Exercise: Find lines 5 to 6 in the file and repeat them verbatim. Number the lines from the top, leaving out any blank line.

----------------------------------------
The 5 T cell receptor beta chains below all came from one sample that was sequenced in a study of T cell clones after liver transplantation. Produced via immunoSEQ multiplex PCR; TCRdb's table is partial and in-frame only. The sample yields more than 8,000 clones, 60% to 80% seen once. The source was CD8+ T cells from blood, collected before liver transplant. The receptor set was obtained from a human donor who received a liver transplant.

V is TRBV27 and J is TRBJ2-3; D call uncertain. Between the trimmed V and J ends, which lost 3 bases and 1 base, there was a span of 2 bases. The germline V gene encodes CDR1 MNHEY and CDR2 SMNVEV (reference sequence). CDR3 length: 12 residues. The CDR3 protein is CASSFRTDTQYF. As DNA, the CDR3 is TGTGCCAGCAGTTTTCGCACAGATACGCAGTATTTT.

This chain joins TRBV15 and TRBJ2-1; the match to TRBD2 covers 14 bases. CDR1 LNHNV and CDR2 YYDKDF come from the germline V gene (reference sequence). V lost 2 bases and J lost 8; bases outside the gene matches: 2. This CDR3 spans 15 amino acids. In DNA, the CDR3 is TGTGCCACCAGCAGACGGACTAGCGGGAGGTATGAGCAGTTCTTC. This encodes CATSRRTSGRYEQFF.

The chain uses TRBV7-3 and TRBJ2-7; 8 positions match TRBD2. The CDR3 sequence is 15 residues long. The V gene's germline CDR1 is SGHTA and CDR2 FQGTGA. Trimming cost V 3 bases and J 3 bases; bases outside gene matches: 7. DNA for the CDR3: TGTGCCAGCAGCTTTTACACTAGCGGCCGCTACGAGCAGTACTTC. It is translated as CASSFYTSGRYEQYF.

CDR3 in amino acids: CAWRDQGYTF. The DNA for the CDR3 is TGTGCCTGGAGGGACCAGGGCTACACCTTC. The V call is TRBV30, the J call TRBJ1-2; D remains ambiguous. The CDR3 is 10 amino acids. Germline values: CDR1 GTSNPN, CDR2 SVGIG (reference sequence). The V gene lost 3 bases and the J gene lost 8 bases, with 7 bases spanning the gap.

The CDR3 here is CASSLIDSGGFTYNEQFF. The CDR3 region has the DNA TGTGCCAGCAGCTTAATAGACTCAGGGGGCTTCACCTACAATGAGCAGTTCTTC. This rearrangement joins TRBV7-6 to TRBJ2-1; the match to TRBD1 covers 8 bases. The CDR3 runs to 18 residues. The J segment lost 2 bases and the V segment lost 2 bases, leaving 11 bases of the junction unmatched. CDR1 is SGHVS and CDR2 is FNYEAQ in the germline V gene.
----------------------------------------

CDR3 in amino acids: CAWRDQGYTF. The DNA for the CDR3 is TGTGCCTGGAGGGACCAGGGCTACACCTTC. The V call is TRBV30, the J call TRBJ1-2; D remains ambiguous. The CDR3 is 10 amino acids. Germline values: CDR1 GTSNPN, CDR2 SVGIG (reference sequence). The V gene lost 3 bases and the J gene lost 8 bases, with 7 bases spanning the gap.

The CDR3 here is CASSLIDSGGFTYNEQFF. The CDR3 region has the DNA TGTGCCAGCAGCTTAATAGACTCAGGGGGCTTCACCTACAATGAGCAGTTCTTC. This rearrangement joins TRBV7-6 to TRBJ2-1; the match to TRBD1 covers 8 bases. The CDR3 runs to 18 residues. The J segment lost 2 bases and the V segment lost 2 bases, leaving 11 bases of the junction unmatched. CDR1 is SGHVS and CDR2 is FNYEAQ in the germline V gene.